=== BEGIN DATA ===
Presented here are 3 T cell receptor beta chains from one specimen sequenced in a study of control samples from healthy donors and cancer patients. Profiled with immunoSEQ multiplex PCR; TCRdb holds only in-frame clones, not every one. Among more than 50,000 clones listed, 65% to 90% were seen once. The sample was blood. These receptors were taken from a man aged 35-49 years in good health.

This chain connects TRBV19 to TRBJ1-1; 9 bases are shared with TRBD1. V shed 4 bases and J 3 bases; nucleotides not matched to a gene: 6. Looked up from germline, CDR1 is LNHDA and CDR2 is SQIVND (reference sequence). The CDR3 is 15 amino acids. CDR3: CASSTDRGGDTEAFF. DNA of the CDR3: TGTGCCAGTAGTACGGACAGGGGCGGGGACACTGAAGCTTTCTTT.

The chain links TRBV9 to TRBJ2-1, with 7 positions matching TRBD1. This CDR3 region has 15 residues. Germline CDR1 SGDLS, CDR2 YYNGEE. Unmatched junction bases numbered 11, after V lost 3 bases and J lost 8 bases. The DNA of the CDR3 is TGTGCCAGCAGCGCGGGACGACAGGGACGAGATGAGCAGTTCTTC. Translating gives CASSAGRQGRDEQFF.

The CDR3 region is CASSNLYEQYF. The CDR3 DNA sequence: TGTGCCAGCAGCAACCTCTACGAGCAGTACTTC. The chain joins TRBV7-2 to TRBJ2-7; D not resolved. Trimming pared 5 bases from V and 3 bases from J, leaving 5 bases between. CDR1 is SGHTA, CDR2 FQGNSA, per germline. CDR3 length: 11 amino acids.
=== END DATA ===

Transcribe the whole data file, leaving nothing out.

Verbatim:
Presented here are 3 T cell receptor beta chains from one specimen sequenced in a study of control samples from healthy donors and cancer patients. Profiled with immunoSEQ multiplex PCR; TCRdb holds only in-frame clones, not every one. Among more than 50,000 clones listed, 65% to 90% were seen once. The sample was blood. These receptors were taken from a man aged 35-49 years in good health.

This chain connects TRBV19 to TRBJ1-1; 9 bases are shared with TRBD1. V shed 4 bases and J 3 bases; nucleotides not matched to a gene: 6. Looked up from germline, CDR1 is LNHDA and CDR2 is SQIVND (reference sequence). The CDR3 is 15 amino acids. CDR3: CASSTDRGGDTEAFF. DNA of the CDR3: TGTGCCAGTAGTACGGACAGGGGCGGGGACACTGAAGCTTTCTTT.

The chain links TRBV9 to TRBJ2-1, with 7 positions matching TRBD1. This CDR3 region has 15 residues. Germline CDR1 SGDLS, CDR2 YYNGEE. Unmatched junction bases numbered 11, after V lost 3 bases and J lost 8 bases. The DNA of the CDR3 is TGTGCCAGCAGCGCGGGACGACAGGGACGAGATGAGCAGTTCTTC. Translating gives CASSAGRQGRDEQFF.

The CDR3 region is CASSNLYEQYF. The CDR3 DNA sequence: TGTGCCAGCAGCAACCTCTACGAGCAGTACTTC. The chain joins TRBV7-2 to TRBJ2-7; D not resolved. Trimming pared 5 bases from V and 3 bases from J, leaving 5 bases between. CDR1 is SGHTA, CDR2 FQGNSA, per germline. CDR3 length: 11 amino acids.